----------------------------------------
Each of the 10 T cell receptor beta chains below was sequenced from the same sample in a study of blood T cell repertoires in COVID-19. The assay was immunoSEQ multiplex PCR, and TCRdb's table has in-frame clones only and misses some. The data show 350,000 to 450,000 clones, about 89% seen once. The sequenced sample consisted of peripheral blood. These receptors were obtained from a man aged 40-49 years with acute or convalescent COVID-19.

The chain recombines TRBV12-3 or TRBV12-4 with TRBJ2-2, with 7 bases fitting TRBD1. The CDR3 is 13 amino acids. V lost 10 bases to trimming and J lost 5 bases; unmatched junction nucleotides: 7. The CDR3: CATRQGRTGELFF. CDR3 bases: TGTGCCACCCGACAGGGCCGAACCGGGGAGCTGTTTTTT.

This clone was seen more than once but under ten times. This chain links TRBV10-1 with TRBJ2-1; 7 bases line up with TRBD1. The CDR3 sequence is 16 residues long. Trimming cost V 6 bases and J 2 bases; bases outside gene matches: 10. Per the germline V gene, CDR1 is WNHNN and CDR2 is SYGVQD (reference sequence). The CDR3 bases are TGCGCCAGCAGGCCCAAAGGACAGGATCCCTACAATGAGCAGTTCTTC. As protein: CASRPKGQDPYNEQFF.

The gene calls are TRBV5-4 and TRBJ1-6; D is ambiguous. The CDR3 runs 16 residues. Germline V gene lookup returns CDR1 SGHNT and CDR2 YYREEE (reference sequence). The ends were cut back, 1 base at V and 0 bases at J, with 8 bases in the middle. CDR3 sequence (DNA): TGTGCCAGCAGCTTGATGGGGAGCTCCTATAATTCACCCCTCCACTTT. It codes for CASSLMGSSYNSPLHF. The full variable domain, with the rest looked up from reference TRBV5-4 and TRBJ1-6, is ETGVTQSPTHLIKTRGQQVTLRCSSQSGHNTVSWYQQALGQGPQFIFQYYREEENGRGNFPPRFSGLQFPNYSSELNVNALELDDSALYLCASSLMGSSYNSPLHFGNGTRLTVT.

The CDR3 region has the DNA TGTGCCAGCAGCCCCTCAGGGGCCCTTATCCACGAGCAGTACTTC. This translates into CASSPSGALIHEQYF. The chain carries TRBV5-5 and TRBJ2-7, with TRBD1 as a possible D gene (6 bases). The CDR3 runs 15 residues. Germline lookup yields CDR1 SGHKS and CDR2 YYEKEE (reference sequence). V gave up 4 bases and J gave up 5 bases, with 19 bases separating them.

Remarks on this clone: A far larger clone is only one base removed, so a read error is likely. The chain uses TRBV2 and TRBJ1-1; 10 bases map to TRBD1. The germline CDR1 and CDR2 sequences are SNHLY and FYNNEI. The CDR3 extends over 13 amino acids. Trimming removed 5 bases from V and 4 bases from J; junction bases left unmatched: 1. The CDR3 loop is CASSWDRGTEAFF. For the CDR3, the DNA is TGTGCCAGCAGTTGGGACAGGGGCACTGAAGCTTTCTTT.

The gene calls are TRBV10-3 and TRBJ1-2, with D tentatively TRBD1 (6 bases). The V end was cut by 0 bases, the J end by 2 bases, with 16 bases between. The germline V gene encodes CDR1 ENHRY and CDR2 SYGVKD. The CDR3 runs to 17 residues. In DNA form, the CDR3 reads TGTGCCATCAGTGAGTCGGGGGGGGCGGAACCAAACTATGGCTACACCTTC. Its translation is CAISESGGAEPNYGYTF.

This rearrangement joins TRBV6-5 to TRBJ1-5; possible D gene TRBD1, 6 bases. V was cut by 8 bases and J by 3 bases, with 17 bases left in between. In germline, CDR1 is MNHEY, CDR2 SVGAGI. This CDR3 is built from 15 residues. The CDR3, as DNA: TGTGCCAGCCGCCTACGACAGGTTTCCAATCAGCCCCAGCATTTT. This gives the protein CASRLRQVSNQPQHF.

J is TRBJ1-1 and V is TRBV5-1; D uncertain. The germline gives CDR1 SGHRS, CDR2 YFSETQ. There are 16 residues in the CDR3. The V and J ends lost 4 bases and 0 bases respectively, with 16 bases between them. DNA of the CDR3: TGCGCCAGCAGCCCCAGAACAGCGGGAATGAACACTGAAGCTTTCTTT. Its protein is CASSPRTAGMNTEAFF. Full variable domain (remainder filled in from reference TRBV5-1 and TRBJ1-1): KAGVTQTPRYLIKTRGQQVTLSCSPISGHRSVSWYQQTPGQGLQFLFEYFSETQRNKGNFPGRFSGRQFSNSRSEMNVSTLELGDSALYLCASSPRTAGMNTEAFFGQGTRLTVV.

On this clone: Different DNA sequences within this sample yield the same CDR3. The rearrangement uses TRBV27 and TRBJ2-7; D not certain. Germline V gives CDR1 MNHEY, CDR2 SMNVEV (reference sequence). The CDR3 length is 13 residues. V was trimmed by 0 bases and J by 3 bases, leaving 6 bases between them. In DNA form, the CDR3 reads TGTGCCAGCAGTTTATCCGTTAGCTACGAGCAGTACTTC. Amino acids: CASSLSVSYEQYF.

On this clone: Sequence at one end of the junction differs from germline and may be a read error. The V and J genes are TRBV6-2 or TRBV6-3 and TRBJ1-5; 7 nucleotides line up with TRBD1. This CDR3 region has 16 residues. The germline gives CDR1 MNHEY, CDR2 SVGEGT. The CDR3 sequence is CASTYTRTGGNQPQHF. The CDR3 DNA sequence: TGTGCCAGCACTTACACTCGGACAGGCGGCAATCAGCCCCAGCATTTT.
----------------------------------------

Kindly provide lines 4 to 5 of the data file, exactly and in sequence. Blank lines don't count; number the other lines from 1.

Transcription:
The gene calls are TRBV5-4 and TRBJ1-6; D is ambiguous. The CDR3 runs 16 residues. Germline V gene lookup returns CDR1 SGHNT and CDR2 YYREEE (reference sequence). The ends were cut back, 1 base at V and 0 bases at J, with 8 bases in the middle. CDR3 sequence (DNA): TGTGCCAGCAGCTTGATGGGGAGCTCCTATAATTCACCCCTCCACTTT. It codes for CASSLMGSSYNSPLHF. The full variable domain, with the rest looked up from reference TRBV5-4 and TRBJ1-6, is ETGVTQSPTHLIKTRGQQVTLRCSSQSGHNTVSWYQQALGQGPQFIFQYYREEENGRGNFPPRFSGLQFPNYSSELNVNALELDDSALYLCASSLMGSSYNSPLHFGNGTRLTVT.

The CDR3 region has the DNA TGTGCCAGCAGCCCCTCAGGGGCCCTTATCCACGAGCAGTACTTC. This translates into CASSPSGALIHEQYF. The chain carries TRBV5-5 and TRBJ2-7, with TRBD1 as a possible D gene (6 bases). The CDR3 runs 15 residues. Germline lookup yields CDR1 SGHKS and CDR2 YYEKEE (reference sequence). V gave up 4 bases and J gave up 5 bases, with 19 bases separating them.